Abstract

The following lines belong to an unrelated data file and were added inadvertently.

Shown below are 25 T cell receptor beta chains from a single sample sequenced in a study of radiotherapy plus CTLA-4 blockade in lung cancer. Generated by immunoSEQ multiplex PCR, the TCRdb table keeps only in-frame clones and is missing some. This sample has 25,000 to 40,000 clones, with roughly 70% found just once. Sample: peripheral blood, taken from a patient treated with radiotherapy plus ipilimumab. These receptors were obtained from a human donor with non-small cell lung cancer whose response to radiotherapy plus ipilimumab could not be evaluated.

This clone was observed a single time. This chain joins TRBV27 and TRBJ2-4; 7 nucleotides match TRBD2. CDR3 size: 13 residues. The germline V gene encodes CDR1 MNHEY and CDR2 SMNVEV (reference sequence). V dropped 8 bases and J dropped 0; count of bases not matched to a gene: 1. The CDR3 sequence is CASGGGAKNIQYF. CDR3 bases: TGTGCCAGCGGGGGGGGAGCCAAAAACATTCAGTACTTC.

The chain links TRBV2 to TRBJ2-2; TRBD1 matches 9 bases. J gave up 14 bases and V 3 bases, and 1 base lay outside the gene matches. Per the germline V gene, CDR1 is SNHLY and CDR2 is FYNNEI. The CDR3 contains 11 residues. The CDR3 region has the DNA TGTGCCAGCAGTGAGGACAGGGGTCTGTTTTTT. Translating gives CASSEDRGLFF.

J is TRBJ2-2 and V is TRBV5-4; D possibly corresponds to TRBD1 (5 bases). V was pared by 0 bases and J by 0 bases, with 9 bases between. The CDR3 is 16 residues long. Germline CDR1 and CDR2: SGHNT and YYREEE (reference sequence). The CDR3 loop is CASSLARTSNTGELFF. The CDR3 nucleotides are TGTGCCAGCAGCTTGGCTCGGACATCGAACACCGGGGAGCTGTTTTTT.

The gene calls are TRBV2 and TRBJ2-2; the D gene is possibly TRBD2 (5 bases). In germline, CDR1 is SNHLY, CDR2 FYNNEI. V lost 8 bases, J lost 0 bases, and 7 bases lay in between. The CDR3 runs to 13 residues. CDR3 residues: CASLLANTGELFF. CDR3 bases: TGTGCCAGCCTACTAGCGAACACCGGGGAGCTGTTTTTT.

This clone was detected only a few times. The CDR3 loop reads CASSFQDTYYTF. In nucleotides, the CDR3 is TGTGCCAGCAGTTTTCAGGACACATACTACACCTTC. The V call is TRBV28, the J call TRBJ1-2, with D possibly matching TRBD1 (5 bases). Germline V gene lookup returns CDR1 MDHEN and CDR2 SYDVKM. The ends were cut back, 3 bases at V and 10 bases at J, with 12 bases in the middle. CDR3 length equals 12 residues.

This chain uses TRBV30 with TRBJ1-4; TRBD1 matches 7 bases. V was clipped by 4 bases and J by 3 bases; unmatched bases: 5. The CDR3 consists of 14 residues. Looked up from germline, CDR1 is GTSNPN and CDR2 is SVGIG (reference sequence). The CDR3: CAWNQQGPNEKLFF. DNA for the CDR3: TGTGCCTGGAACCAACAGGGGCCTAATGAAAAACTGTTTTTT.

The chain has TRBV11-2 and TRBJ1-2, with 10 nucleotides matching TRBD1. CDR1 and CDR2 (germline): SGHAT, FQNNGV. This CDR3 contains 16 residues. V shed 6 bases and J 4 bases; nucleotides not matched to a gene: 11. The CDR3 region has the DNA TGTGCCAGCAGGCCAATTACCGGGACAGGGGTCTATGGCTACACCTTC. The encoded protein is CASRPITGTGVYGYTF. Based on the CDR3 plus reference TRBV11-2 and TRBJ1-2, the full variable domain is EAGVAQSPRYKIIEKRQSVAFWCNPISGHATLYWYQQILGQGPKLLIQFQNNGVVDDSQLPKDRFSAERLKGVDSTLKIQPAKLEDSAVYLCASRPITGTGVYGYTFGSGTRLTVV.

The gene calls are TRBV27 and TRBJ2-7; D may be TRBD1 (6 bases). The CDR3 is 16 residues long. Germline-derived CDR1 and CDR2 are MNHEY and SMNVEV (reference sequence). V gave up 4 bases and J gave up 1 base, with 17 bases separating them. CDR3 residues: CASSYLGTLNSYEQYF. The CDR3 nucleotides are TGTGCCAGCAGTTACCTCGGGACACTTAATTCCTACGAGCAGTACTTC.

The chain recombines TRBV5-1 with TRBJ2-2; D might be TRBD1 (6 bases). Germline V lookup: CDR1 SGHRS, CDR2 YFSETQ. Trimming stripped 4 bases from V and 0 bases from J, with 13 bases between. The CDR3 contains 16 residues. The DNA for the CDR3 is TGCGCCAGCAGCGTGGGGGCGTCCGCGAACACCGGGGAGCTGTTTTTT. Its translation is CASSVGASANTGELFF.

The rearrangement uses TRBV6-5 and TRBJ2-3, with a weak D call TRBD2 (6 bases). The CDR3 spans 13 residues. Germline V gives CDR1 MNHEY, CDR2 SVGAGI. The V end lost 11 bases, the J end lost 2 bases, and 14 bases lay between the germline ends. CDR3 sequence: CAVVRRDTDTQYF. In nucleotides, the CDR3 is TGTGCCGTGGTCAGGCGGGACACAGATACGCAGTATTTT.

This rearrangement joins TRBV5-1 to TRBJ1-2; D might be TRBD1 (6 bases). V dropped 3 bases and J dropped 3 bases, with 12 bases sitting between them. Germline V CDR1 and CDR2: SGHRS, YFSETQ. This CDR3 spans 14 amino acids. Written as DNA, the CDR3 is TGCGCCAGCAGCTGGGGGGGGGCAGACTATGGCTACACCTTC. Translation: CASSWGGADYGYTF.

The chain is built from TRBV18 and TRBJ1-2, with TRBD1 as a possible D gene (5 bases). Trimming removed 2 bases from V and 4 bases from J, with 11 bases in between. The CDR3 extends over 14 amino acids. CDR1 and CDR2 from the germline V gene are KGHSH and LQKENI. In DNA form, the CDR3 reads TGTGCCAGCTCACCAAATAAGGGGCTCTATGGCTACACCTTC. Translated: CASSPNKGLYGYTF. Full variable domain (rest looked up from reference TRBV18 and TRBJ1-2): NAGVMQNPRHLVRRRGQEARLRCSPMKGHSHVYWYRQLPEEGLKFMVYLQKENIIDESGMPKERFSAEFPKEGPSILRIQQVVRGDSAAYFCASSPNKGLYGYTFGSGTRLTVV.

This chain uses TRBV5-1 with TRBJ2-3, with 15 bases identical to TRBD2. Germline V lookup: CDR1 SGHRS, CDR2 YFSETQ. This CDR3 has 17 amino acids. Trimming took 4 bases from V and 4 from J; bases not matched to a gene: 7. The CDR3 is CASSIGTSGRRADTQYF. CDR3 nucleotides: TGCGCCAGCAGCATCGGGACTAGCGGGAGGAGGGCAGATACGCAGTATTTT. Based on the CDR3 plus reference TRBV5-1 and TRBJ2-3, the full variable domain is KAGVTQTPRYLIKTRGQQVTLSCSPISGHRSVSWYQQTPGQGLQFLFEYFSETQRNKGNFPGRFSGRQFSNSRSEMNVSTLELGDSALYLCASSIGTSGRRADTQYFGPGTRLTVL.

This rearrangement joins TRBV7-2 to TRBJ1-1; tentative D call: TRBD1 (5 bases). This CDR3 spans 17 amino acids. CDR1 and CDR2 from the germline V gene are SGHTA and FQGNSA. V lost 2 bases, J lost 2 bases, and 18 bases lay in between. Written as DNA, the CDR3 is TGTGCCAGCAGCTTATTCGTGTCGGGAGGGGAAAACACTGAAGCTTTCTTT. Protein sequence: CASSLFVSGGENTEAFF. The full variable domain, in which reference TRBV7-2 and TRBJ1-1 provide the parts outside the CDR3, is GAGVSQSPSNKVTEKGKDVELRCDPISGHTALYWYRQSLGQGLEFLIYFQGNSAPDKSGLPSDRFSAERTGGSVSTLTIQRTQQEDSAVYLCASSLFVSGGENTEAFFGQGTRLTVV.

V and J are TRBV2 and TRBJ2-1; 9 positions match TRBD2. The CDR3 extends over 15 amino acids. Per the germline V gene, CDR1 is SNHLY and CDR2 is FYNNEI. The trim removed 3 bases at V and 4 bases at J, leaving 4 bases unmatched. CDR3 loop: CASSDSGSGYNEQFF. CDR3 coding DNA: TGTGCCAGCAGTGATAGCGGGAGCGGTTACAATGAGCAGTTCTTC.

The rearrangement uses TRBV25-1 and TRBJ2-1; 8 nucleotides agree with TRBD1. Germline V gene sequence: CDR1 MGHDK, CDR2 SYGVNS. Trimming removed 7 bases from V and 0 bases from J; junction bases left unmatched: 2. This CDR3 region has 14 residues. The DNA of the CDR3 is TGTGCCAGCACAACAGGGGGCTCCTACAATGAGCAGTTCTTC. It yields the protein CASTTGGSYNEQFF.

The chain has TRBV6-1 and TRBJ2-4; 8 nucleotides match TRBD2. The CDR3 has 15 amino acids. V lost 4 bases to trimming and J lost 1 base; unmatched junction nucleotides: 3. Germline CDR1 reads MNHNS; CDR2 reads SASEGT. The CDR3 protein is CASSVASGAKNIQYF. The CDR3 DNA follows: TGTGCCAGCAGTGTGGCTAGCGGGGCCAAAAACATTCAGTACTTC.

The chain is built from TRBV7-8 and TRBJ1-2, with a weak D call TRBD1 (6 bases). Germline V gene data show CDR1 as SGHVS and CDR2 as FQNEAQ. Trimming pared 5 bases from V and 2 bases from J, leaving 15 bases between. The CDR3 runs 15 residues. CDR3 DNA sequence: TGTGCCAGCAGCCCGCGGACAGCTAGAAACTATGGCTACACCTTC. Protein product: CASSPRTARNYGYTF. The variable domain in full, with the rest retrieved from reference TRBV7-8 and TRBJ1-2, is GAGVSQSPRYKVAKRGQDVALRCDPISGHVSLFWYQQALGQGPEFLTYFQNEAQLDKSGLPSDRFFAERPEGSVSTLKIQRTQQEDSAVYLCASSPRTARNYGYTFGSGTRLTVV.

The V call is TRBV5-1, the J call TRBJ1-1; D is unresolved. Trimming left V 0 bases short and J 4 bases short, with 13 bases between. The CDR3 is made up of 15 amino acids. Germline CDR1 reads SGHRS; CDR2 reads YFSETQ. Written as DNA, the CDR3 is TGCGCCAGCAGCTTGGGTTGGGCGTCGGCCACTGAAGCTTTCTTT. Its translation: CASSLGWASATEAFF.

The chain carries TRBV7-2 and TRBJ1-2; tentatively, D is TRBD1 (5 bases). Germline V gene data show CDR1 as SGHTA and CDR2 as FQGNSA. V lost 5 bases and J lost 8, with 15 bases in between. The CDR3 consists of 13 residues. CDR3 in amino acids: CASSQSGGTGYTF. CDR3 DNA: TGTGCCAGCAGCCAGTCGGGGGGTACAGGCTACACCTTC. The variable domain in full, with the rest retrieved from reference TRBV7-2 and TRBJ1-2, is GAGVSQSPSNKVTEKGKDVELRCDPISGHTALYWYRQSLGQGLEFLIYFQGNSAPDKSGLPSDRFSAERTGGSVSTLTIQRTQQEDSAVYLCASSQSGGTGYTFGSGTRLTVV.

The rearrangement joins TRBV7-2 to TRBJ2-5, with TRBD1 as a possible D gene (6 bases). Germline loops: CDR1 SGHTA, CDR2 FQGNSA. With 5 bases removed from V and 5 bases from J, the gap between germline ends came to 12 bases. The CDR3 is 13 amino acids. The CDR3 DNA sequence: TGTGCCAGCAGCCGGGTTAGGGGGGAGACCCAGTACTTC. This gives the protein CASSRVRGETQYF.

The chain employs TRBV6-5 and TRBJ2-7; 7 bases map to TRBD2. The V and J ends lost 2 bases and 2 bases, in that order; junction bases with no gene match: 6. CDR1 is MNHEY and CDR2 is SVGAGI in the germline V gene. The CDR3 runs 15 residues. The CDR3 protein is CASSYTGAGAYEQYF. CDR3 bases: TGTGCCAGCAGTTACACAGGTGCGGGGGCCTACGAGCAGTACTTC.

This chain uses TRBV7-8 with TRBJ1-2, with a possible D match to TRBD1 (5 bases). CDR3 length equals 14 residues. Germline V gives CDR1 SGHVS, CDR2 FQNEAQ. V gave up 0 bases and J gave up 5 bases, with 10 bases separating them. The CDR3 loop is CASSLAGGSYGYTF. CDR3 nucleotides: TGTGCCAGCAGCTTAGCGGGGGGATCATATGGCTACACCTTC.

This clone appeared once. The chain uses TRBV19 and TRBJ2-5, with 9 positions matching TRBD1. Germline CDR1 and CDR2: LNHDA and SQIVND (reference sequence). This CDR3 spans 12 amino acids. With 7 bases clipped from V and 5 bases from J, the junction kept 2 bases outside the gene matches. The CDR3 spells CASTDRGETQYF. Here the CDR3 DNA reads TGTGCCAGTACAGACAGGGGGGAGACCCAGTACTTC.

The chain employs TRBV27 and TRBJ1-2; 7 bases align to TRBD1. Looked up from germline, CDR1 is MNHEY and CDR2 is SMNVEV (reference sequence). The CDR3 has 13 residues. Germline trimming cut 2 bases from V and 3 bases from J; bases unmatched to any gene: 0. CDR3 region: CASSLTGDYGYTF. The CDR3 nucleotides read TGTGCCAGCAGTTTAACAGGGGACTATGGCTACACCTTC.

The European Zechstein is a Late Permian group of formations that consists of shale, limestone and dolomite, anhydrite, rock salt, and potash salts in cyclic alternation over 1,000 m thick. Some of the anhydrite formations contain (a) beds with a distinct fining-upward texture, sharp bases and gradational tops, here interpreted as turbidites; (b) other beds with tightly packed clasts of anhydrite up to one meter in size, here interpreted as mass-flow breccias, and (c) bedded anhydrite with folds and concave sliding planes which may represent slumps. The thickness variation of the sulphate body along with the facies pattern in the overlying and underlying carbonates suggests that the sulphates were piled up in a platform similar to a shallow-water carbonate platform along the basin margin. The sediments described in this paper were all found along the steep basinward slope of this platform. Depositional structures similar to those in the Zechstein have been described in the Messinian gypsum formation (Miocene, Italy) Here the evaporites were deposited on pre-existing topography and did not create the relief by their own accumulation as in the Zechstein. Both the Zechstein and the Messinian sulphate bodies, however, were shaped by a similar interplay of localized precipitation in shallow water (or adjacent sabkhas), reworking and downslope transport as clastic material, and not by in situ precipitation alone. During the evaporite stages sulphates accumulated in all parts of the basin from the marginal tidal flats to the basin interior.

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